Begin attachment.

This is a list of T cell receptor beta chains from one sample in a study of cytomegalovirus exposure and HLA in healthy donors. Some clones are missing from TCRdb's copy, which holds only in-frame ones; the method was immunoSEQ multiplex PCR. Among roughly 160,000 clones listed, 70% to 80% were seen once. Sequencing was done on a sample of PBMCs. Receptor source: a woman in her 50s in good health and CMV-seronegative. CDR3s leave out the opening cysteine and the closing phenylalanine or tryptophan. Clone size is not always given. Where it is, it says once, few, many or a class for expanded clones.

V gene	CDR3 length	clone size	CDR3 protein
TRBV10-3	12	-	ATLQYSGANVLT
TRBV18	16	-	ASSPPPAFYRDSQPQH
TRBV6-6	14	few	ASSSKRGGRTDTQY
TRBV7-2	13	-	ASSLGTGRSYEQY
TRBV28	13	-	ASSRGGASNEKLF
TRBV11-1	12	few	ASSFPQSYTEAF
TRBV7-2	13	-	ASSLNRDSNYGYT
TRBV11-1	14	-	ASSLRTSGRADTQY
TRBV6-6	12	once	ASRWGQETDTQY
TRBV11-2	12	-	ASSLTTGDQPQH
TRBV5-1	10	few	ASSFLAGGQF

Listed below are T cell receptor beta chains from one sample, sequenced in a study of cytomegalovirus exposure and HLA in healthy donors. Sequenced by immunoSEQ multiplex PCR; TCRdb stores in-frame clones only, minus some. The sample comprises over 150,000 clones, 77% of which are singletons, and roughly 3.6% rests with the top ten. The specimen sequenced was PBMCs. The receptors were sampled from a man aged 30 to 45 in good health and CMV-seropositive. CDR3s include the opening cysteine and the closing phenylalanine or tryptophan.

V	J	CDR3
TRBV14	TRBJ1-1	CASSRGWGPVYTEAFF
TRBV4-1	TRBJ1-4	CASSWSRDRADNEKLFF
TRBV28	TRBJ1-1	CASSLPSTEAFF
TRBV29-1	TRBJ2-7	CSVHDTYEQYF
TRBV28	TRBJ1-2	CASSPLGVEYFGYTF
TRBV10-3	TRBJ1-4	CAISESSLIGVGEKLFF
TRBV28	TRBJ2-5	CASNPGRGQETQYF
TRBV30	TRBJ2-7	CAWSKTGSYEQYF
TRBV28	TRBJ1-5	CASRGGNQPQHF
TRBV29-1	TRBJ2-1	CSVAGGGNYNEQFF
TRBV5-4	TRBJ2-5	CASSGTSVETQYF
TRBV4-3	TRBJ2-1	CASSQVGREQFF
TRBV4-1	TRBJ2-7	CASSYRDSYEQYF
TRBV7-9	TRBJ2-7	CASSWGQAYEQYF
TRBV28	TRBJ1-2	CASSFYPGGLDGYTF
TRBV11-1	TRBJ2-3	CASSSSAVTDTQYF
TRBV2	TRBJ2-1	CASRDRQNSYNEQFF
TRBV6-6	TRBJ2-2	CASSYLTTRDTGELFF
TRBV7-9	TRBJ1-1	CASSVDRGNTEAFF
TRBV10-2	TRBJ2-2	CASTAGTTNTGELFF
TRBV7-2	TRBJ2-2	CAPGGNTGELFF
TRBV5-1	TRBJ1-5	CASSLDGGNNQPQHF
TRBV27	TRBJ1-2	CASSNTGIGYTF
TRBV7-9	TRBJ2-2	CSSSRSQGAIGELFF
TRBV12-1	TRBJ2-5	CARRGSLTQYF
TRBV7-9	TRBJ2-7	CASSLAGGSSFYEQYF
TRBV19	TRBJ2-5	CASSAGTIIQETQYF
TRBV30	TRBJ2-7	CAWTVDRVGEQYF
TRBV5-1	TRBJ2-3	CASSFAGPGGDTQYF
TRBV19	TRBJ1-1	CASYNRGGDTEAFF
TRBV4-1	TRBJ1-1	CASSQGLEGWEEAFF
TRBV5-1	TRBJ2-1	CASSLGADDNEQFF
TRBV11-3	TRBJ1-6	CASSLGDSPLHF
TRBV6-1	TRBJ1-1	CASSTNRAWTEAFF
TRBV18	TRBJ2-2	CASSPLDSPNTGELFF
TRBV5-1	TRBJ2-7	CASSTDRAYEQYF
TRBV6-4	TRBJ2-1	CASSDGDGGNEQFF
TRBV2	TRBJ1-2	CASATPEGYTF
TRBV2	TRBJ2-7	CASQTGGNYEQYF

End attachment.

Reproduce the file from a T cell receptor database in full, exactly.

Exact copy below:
This is a list of T cell receptor beta chains from one sample in a study of cytomegalovirus exposure and HLA in healthy donors. Some clones are missing from TCRdb's copy, which holds only in-frame ones; the method was immunoSEQ multiplex PCR. Among roughly 160,000 clones listed, 70% to 80% were seen once. Sequencing was done on a sample of PBMCs. Receptor source: a woman in her 50s in good health and CMV-seronegative. CDR3s leave out the opening cysteine and the closing phenylalanine or tryptophan. Clone size is not always given. Where it is, it says once, few, many or a class for expanded clones.

V gene	CDR3 length	clone size	CDR3 protein
TRBV10-3	12	-	ATLQYSGANVLT
TRBV18	16	-	ASSPPPAFYRDSQPQH
TRBV6-6	14	few	ASSSKRGGRTDTQY
TRBV7-2	13	-	ASSLGTGRSYEQY
TRBV28	13	-	ASSRGGASNEKLF
TRBV11-1	12	few	ASSFPQSYTEAF
TRBV7-2	13	-	ASSLNRDSNYGYT
TRBV11-1	14	-	ASSLRTSGRADTQY
TRBV6-6	12	once	ASRWGQETDTQY
TRBV11-2	12	-	ASSLTTGDQPQH
TRBV5-1	10	few	ASSFLAGGQF

Listed below are T cell receptor beta chains from one sample, sequenced in a study of cytomegalovirus exposure and HLA in healthy donors. Sequenced by immunoSEQ multiplex PCR; TCRdb stores in-frame clones only, minus some. The sample comprises over 150,000 clones, 77% of which are singletons, and roughly 3.6% rests with the top ten. The specimen sequenced was PBMCs. The receptors were sampled from a man aged 30 to 45 in good health and CMV-seropositive. CDR3s include the opening cysteine and the closing phenylalanine or tryptophan.

V	J	CDR3
TRBV14	TRBJ1-1	CASSRGWGPVYTEAFF
TRBV4-1	TRBJ1-4	CASSWSRDRADNEKLFF
TRBV28	TRBJ1-1	CASSLPSTEAFF
TRBV29-1	TRBJ2-7	CSVHDTYEQYF
TRBV28	TRBJ1-2	CASSPLGVEYFGYTF
TRBV10-3	TRBJ1-4	CAISESSLIGVGEKLFF
TRBV28	TRBJ2-5	CASNPGRGQETQYF
TRBV30	TRBJ2-7	CAWSKTGSYEQYF
TRBV28	TRBJ1-5	CASRGGNQPQHF
TRBV29-1	TRBJ2-1	CSVAGGGNYNEQFF
TRBV5-4	TRBJ2-5	CASSGTSVETQYF
TRBV4-3	TRBJ2-1	CASSQVGREQFF
TRBV4-1	TRBJ2-7	CASSYRDSYEQYF
TRBV7-9	TRBJ2-7	CASSWGQAYEQYF
TRBV28	TRBJ1-2	CASSFYPGGLDGYTF
TRBV11-1	TRBJ2-3	CASSSSAVTDTQYF
TRBV2	TRBJ2-1	CASRDRQNSYNEQFF
TRBV6-6	TRBJ2-2	CASSYLTTRDTGELFF
TRBV7-9	TRBJ1-1	CASSVDRGNTEAFF
TRBV10-2	TRBJ2-2	CASTAGTTNTGELFF
TRBV7-2	TRBJ2-2	CAPGGNTGELFF
TRBV5-1	TRBJ1-5	CASSLDGGNNQPQHF
TRBV27	TRBJ1-2	CASSNTGIGYTF
TRBV7-9	TRBJ2-2	CSSSRSQGAIGELFF
TRBV12-1	TRBJ2-5	CARRGSLTQYF
TRBV7-9	TRBJ2-7	CASSLAGGSSFYEQYF
TRBV19	TRBJ2-5	CASSAGTIIQETQYF
TRBV30	TRBJ2-7	CAWTVDRVGEQYF
TRBV5-1	TRBJ2-3	CASSFAGPGGDTQYF
TRBV19	TRBJ1-1	CASYNRGGDTEAFF
TRBV4-1	TRBJ1-1	CASSQGLEGWEEAFF
TRBV5-1	TRBJ2-1	CASSLGADDNEQFF
TRBV11-3	TRBJ1-6	CASSLGDSPLHF
TRBV6-1	TRBJ1-1	CASSTNRAWTEAFF
TRBV18	TRBJ2-2	CASSPLDSPNTGELFF
TRBV5-1	TRBJ2-7	CASSTDRAYEQYF
TRBV6-4	TRBJ2-1	CASSDGDGGNEQFF
TRBV2	TRBJ1-2	CASATPEGYTF
TRBV2	TRBJ2-7	CASQTGGNYEQYF